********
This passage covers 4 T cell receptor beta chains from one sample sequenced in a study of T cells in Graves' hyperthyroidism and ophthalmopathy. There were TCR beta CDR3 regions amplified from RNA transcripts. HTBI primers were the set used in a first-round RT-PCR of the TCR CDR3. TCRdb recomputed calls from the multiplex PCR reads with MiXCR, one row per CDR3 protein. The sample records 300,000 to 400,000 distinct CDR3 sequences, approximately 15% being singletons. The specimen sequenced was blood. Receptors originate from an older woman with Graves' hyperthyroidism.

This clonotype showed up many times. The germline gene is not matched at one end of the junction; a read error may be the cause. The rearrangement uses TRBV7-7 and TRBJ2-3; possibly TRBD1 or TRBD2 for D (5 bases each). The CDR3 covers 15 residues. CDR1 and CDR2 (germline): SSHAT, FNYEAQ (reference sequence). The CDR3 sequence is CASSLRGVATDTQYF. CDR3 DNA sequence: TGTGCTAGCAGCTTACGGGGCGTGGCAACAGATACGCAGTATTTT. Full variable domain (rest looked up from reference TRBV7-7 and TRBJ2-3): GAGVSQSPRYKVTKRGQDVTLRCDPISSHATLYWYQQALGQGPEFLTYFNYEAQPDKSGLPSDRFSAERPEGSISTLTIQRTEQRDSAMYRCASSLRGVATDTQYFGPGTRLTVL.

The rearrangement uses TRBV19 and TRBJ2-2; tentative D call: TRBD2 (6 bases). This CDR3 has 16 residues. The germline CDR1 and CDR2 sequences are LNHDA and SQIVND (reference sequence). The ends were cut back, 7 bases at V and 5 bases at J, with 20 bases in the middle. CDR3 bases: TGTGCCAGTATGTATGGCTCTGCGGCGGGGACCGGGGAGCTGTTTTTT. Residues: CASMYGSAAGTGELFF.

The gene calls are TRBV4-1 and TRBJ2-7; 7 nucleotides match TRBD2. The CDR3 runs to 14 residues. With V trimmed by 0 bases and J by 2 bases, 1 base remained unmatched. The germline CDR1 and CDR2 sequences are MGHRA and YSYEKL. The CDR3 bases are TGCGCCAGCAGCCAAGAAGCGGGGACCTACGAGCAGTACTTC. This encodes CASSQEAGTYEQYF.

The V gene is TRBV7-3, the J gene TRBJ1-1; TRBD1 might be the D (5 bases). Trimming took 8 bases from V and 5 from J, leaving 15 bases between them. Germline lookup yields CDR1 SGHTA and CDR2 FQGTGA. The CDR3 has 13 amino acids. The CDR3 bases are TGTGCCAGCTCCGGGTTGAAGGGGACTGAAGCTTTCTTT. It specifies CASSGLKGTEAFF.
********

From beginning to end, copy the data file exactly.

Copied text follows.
This passage covers 4 T cell receptor beta chains from one sample sequenced in a study of T cells in Graves' hyperthyroidism and ophthalmopathy. There were TCR beta CDR3 regions amplified from RNA transcripts. HTBI primers were the set used in a first-round RT-PCR of the TCR CDR3. TCRdb recomputed calls from the multiplex PCR reads with MiXCR, one row per CDR3 protein. The sample records 300,000 to 400,000 distinct CDR3 sequences, approximately 15% being singletons. The specimen sequenced was blood. Receptors originate from an older woman with Graves' hyperthyroidism.

This clonotype showed up many times. The germline gene is not matched at one end of the junction; a read error may be the cause. The rearrangement uses TRBV7-7 and TRBJ2-3; possibly TRBD1 or TRBD2 for D (5 bases each). The CDR3 covers 15 residues. CDR1 and CDR2 (germline): SSHAT, FNYEAQ (reference sequence). The CDR3 sequence is CASSLRGVATDTQYF. CDR3 DNA sequence: TGTGCTAGCAGCTTACGGGGCGTGGCAACAGATACGCAGTATTTT. Full variable domain (rest looked up from reference TRBV7-7 and TRBJ2-3): GAGVSQSPRYKVTKRGQDVTLRCDPISSHATLYWYQQALGQGPEFLTYFNYEAQPDKSGLPSDRFSAERPEGSISTLTIQRTEQRDSAMYRCASSLRGVATDTQYFGPGTRLTVL.

The rearrangement uses TRBV19 and TRBJ2-2; tentative D call: TRBD2 (6 bases). This CDR3 has 16 residues. The germline CDR1 and CDR2 sequences are LNHDA and SQIVND (reference sequence). The ends were cut back, 7 bases at V and 5 bases at J, with 20 bases in the middle. CDR3 bases: TGTGCCAGTATGTATGGCTCTGCGGCGGGGACCGGGGAGCTGTTTTTT. Residues: CASMYGSAAGTGELFF.

The gene calls are TRBV4-1 and TRBJ2-7; 7 nucleotides match TRBD2. The CDR3 runs to 14 residues. With V trimmed by 0 bases and J by 2 bases, 1 base remained unmatched. The germline CDR1 and CDR2 sequences are MGHRA and YSYEKL. The CDR3 bases are TGCGCCAGCAGCCAAGAAGCGGGGACCTACGAGCAGTACTTC. This encodes CASSQEAGTYEQYF.

The V gene is TRBV7-3, the J gene TRBJ1-1; TRBD1 might be the D (5 bases). Trimming took 8 bases from V and 5 from J, leaving 15 bases between them. Germline lookup yields CDR1 SGHTA and CDR2 FQGTGA. The CDR3 has 13 amino acids. The CDR3 bases are TGTGCCAGCTCCGGGTTGAAGGGGACTGAAGCTTTCTTT. It specifies CASSGLKGTEAFF.